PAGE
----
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Detect phone viruses, RFID defenses, cut cable costs, and more: Tech Q&A

Each week, I receive tons of questions from my listeners about tech concerns, new products and all things digital.

Sometimes choosing the most interesting questions to highlight is the best part of my job.

This week, I received questions about how to detect phone viruses, how RFID defenses really work, what the best cutting cable costs secrets are, and more.

Do you have a question you’d like to ask me?

Tap or click here to email me directly.

Find Owed Money

Q: You found $611,000 for a woman on the internet search sites. It was the most fantastic call. How can I find money in my name?

A: Yes, that was one of my most exciting episodes in recent memory, and I’m so glad you got to share it with me. That’s the funny thing about money: it’s sometimes tough to track.

People receive letters from the IRS or collection agencies about debts they didn’t even realize existed. Less frequent, but just as possible, is the sum of money that you were supposed to receive – refunds, reimbursements, or long-lost bank accounts.

The critical thing to remember is that this isn’t “found” money; it’s your money.

Tap or click here to learn the whole scoop.

RFID Defenses

Q: I see those things called RFID blockers. How do they protect your identity?

A: Consumer tech is rife with acronyms, some of which you’ll never have to use, and some of which everyone should know.

To most people, “RFID” doesn’t mean anything, but this simple form of technology is both incredibly useful and potentially hazardous.

RFID is used for passports, key cards, and pet tracking, among countless other things, and it uses only a tiny volume of information to keep things organized. 

The most magical advancement is being able to pay for items without swiping your card. The downside?

Others can steal your information through the fabric of your wallet or purse. That’s where the blocker comes in.

Tap or click here to learn about RFID.

Subscribe to Podcasts

Q: I would like to subscribe to your tech podcasts. Can you tell me how?

A: I hope you do! If you’re interested in consumer tech, I think you’ll find enormous value in this free subscription. However, your question is a good one because many people like the idea of podcasts but aren’t exactly sure how to access them.

Audio media on the internet has confounded people for years because there isn’t the same all-consuming hub like YouTube.

This is also surprising, considering that a “podcast” was named for the iPod, so you would think that all podcasts would be available on iTunes.

Most of them are, but many seekers are disappointed when their searches come up with nothing. In any event, my podcast is pretty easy to track down.

Tap or click here for the brand-new link to my podcast page.

Phone Virus Signs

Q: My Android phone is acting strangely. Maybe I have a virus, can you help?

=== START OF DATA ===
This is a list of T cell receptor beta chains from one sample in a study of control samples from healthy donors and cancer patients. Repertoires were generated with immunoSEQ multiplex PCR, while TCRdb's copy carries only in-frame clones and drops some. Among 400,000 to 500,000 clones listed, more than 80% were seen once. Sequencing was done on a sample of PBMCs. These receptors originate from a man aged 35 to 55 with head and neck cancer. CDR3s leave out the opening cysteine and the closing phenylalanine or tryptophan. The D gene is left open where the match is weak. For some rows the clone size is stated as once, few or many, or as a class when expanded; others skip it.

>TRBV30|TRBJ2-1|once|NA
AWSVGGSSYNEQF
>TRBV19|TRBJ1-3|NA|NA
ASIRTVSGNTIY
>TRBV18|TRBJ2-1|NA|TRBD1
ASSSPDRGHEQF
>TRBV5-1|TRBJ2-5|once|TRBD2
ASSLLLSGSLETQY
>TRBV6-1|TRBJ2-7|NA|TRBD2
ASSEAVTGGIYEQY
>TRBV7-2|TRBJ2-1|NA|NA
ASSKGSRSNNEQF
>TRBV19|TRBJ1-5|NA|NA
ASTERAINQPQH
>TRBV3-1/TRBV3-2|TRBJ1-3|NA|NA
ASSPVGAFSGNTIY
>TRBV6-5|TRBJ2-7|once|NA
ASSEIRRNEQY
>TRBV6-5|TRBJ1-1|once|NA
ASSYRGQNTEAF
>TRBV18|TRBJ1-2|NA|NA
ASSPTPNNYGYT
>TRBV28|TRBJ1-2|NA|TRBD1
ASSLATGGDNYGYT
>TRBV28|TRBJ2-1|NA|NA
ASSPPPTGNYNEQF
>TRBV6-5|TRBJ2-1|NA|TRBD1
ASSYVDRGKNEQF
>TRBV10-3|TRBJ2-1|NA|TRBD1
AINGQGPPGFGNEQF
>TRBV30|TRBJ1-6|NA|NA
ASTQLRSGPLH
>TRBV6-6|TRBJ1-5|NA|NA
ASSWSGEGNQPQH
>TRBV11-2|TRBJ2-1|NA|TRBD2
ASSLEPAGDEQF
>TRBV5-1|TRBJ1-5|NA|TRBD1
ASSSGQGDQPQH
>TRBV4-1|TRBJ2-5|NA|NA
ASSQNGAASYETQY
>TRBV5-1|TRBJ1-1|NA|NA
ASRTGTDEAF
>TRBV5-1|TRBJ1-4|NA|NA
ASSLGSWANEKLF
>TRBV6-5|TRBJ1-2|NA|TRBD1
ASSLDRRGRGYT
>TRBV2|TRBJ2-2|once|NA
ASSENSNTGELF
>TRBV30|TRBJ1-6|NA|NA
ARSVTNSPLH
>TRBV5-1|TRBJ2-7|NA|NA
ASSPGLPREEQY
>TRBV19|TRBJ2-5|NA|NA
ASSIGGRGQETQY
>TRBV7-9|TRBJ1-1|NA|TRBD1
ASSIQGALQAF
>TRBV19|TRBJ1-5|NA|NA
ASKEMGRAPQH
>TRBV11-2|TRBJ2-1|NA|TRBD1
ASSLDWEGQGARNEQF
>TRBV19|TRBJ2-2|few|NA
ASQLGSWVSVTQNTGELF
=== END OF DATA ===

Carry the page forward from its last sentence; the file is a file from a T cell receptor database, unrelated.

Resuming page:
A: Many people hear the term “malware” and automatically think “computer virus.” However, viruses don’t just affect computers; they can infect almost any kind of similar device, including phones and tablets.

Androids have proven susceptible to malware, and the most sophisticated viruses can manipulate your phone and expose your information without you even realizing it’s there.

Hackers around the world make it their life’s purpose to program viruses that are as undetectable as possible.

So how do you figure out whether your Android is compromised when you’re up against some of the most aggressive cybercriminals ever to live?

There are several ways to test your phone, but one symptom is a sure giveaway.

Tap or click here for one clear sign your Android has a virus.

Save on Cable

Q: What’s the secret you mentioned on your show to saving money on your cable bill?

A: Remember, cable has never been “cheap.” No one has ever looked at his or her monthly invoice and thought, “Wow, this service is so reasonable!”

The old joke about cable is that you end up with hundreds of channels, but nothing good is ever on.

Still, some cable services are challenging to approximate through streaming video and to access any television at all, you generally need a Wi-Fi signal, which is usually installed by your cable company.

So there isn’t any way around the cable situation, but you do have control over the hardware that you use, and that can save you some cash.

Tap or click here for one way to save big money on your cable bill.

What digital lifestyle questions do you have? Call my national radio show and tap or click here to find it on your local radio station. You can listen to the Kim Komando Show on your phone, tablet or computer. From buying advice to digital life issues, tap or click here for my free podcasts.

Learn about all the latest technology on the Kim Komando Show, the nation’s largest weekend radio talk show.

Kim takes calls and dispenses advice on today’s digital lifestyle, from smartphones and tablets to online privacy and data hacks.

For her daily tips, free newsletters and more, visit her website at

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